The other Padre Martínez letter, of February 5, 1844, also states the opposition of the pueblo of Taos to both the Beaubien-Miranda grant and the one made the previous year to Beaubien’s thirteen‑year‑old son, Narciso, and Stephen L. Lee. Martínez also stated that he was transmitting two packets of documentation to reinforce his charges, but these papers, also, are no longer in official custody. The padre concluded his protest as follows:

Now we are demanding, although I am signing this myself, that it be given attention and discussion before Your Excellency as far as can be asked of the Secretary of Government or of the prefecture of this First District, because prompt attention to it is demanded under the circumstances and because the offenders are rapidly hastening to occupy the said lands, which is being done with great injury, and I beg Your Excellency in the name of my signing associates [the pueblo of Taos], that you will be pleased to give us your attention, and that you will condescend to ask for the said original petition for what is contained in it, or if more formality is required than this, which we should present, that we be told so that we can verify it.[79]

On August 18, 1846, Brigadier‑General Stephen W. Kearny took possession of New Mexico in the name of the United States, and new land problems were soon to arise for the Pueblo Indians. The details of these troubles, however, are outside the limits of this paper, except for one final item concerning Taos Indian land. While the Taos Indians were probably not involved in the August 1837 uprising, the story of January 19, 1847, was another matter. The account of the attack by the maddened Indians on the Anglo‑Americans and their Mexican families and supporters at Don Fernando de Taos which resulted in the killing of Governor Charles Bent, Cornelio Vigil, Narciso Beaubien, Pablo Jaramillo, and Stephen L. Lee has been told and retold. Likewise, the guilt or innocence of Padre Martínez in fomenting the massacre has been debated for over one hundred years. This writer feels that the preponderance of the evidence exonerates the controversial priest, but be that as it may, Martínez secured title to the old Los Estiércoles site of Sebastián Martín shortly after the uprising was crushed and many of the Indian leaders hanged.

On April 26, 1847, five Taos Indians signed (with their marks, for they could not write) a conveyance of 1,482 varas of land to Padre Martínez for $532.05, bounded by the site of Los Estiércoles and the lands of Pablo Gallegos on the south; three álamos on the north; the Río Lucero on the east; and the Arroyo Seco route on the west.[80] This description, including the acreage, is almost identical to that in the 1800 conveyance to the Indians by García de la Mora of the lands he had allegedly received by purchase and inheritance from Sebastián Martín. Ironically, the witnesses were Santiago Martínez, a relative of the Padre, and Frank Blair, U. S. Attorney, appointed by Kearny, who had successfully prosecuted the Taos Indians in the recent trials.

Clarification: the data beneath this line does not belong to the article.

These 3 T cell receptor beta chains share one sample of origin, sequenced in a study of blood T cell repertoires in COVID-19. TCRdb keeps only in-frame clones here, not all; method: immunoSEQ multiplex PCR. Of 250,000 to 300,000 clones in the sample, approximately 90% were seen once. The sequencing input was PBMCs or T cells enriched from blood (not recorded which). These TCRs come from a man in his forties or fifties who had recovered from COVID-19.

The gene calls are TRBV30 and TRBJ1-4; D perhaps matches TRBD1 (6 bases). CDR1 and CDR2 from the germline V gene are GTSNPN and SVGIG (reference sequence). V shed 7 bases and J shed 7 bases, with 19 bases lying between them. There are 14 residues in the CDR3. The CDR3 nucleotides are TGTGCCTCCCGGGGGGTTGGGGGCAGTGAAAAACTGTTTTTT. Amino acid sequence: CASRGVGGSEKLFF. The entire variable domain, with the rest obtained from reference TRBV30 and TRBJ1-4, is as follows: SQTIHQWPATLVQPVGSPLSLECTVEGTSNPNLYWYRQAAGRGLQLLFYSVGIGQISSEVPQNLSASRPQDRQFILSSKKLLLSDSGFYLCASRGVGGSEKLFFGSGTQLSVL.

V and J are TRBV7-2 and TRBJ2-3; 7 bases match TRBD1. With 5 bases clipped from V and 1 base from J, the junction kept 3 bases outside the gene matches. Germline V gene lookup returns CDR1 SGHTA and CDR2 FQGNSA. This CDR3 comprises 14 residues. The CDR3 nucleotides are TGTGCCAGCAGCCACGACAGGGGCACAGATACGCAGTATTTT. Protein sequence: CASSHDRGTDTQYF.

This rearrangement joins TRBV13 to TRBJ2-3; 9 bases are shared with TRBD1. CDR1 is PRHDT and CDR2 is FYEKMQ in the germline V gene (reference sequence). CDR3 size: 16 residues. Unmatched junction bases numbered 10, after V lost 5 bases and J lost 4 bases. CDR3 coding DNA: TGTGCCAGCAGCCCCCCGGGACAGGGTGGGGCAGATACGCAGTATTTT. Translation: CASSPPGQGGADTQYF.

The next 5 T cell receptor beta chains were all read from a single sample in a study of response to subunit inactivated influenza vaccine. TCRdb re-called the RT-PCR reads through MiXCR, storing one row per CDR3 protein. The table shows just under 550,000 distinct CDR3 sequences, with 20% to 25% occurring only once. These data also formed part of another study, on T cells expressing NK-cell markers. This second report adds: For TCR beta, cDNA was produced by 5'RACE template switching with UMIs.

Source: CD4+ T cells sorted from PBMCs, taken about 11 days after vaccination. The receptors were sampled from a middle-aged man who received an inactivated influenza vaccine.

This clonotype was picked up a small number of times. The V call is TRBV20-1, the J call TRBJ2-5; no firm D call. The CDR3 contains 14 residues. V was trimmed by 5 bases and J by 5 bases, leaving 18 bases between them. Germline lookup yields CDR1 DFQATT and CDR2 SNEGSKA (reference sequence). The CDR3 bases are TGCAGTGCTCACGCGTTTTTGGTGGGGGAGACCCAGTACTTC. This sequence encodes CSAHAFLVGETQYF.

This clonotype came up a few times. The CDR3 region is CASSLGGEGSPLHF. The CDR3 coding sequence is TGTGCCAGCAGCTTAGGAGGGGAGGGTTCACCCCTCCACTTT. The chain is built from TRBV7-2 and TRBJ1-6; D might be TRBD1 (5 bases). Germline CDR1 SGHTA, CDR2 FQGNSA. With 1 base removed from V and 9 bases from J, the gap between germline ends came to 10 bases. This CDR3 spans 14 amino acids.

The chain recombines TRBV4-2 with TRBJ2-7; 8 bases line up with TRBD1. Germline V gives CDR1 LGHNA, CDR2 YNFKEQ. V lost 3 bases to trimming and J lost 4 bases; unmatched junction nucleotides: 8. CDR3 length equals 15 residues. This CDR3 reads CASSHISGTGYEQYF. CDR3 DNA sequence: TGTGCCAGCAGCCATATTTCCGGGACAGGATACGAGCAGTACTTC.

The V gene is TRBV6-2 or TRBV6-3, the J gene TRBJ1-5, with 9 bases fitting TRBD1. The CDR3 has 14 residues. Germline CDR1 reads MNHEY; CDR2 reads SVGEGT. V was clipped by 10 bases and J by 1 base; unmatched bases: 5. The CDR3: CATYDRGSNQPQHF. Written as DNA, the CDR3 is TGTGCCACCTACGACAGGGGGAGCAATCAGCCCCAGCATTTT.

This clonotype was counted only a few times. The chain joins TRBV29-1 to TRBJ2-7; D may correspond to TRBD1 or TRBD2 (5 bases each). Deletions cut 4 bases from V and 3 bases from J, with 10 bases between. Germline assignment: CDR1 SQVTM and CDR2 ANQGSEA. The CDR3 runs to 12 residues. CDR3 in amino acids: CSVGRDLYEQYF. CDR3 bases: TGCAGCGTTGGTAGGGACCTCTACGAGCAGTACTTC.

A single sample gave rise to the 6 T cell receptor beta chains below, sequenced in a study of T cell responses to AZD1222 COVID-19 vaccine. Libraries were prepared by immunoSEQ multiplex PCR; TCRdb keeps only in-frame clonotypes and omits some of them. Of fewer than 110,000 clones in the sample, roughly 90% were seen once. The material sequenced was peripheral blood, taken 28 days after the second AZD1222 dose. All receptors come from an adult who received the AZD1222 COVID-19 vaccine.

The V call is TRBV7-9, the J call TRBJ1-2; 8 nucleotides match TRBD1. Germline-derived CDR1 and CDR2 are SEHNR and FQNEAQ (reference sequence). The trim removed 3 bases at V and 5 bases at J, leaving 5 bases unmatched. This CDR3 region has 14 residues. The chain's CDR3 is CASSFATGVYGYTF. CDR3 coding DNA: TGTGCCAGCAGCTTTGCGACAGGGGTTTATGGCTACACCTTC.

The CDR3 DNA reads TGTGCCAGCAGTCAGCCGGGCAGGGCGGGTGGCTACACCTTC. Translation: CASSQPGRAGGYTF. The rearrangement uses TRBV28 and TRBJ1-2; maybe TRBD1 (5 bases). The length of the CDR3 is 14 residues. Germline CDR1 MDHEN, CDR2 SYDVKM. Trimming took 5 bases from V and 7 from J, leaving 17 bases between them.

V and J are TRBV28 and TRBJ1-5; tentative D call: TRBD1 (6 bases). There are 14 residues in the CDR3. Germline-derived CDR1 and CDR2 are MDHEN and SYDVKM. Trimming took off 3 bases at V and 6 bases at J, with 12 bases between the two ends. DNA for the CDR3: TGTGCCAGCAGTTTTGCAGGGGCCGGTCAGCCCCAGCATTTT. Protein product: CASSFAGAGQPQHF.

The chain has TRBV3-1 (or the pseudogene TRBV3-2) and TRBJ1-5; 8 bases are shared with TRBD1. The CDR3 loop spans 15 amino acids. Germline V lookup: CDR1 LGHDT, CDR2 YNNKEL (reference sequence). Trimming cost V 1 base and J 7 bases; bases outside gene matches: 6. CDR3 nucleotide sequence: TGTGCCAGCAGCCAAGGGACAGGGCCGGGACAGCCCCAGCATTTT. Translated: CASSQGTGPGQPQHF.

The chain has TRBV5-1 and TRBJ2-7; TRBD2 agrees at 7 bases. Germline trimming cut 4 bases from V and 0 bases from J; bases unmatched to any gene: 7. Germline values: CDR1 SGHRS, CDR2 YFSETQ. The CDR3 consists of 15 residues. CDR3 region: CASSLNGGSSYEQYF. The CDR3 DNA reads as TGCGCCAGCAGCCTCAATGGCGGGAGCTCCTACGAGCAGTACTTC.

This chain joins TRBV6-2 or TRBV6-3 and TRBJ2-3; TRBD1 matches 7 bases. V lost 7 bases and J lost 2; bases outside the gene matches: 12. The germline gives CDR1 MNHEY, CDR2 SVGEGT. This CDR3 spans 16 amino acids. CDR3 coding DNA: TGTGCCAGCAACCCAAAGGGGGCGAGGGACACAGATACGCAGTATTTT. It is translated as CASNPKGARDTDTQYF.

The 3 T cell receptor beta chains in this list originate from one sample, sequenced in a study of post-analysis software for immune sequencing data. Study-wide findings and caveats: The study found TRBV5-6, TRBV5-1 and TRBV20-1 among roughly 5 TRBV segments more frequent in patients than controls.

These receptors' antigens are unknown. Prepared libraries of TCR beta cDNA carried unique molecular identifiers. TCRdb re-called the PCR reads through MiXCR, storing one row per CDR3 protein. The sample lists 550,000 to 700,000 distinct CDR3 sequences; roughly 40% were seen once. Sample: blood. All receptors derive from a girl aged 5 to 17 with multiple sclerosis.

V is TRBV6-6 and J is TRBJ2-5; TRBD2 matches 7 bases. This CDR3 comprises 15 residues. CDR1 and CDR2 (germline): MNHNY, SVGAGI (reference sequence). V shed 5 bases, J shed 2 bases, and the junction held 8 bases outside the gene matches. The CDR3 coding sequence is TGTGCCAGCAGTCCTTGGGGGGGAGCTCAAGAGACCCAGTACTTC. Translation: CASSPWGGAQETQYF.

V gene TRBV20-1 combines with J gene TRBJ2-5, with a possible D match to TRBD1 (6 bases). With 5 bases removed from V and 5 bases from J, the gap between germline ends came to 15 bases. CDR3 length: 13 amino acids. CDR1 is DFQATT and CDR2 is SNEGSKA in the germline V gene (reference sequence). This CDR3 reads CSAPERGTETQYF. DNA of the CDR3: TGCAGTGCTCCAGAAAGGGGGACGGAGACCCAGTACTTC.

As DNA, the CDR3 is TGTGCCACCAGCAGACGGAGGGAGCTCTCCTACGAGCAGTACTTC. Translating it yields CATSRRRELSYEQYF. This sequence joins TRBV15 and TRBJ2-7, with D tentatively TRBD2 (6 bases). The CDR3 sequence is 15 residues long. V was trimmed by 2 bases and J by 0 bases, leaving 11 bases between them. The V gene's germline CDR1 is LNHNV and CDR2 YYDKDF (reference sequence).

1. The author is, of course, referring to the Río Grande, which he says the Spaniards reached about twenty leagues east of Acoma. He estimated that some seventy pueblos extended from north to south along its course for a distance of more than fifty leagues.

2. George P. Hammond and Agapito Rey, eds., Narratives of the Coro­nado Expedition 1540‑1542 (Albuquerque, 1940), pp. 288‑89.

3. Ibid., p. 22.

4. Ibid., p. 244.

5. Hammond and Rey, ‘The Rodríguez Expedition to New Mexico, 1581‑82,” NMHR, vol. 2 (1927), p. 352.

6. Albert H. Schroeder and Dan S. Matson, A Colony on the Move, Gaspar Castaño de Sosa’s Journal 1590‑1591 (Santa Fe, 1965), pp. 125‑28­

7. Hammond and Rey, Don Juan de Oñate, Colonizer of New Mex­ico, 2 vols., (Albuquerque, 1953), vol. 1, pp. 342, 345­

8. Ibid., vol. 2, p. 1110.

9. Ibid., p. 1094.

10. France V. Scholes, Church and State in New Mexico, 1610‑1650 (Albuquerque, 1937), p. 25; also NMHR, vol.11 (1936), p. 33.

11. Frederick Webb Hodge, George P. Hammond and Agapito Rey, Benavides’ Revised Memorial of 1634 (Albuquerque, 1945), pp. 97‑98­

12. Scholes, Church and State, p. 128; also NMHR, vol. 11 (1936), p. 310­.

13. Ibid., p. 137, and NMHR, vol. 11, p. 320.

14. Charles Wilson Hackett, ed., Historical Documents Relating to New Mexico, Nueva Vizcaya, and Approaches thereto, to 1773, vol. 3 (Washington, D.C., 1937), pp. 206‑07.

15. Ibid., pp. 218‑19.

16. Scholes, Troublous Times in New Mexico 1659‑1670 (Albuquer­que, 1942), pp. 69‑70; also NMHR, vol. 12  p. 416.

 17. Hackett, vol. 3, pp. 263‑64­.

18. Certification by Martín Serrano, May 21, 1664, that he had collected encomienda revenues at Taos, ibid., vol. 3, p. 249.

19. Fray Angelico Chavez, Origins of New Mexico Families in the Spanish Colonial Period (Santa Fe, 1954), pp. 21‑22. Details of the Great Revolt are in Hackett, Historical Documents, vol. 3, pp. 328‑32, and in Hackett and C. C. Shelby, Revolt of the Pueblo Indians of New Mexico and Otermin’s Attempted Reconquest 1680-1682, 2 vols., (Albuquerque, 1942)­.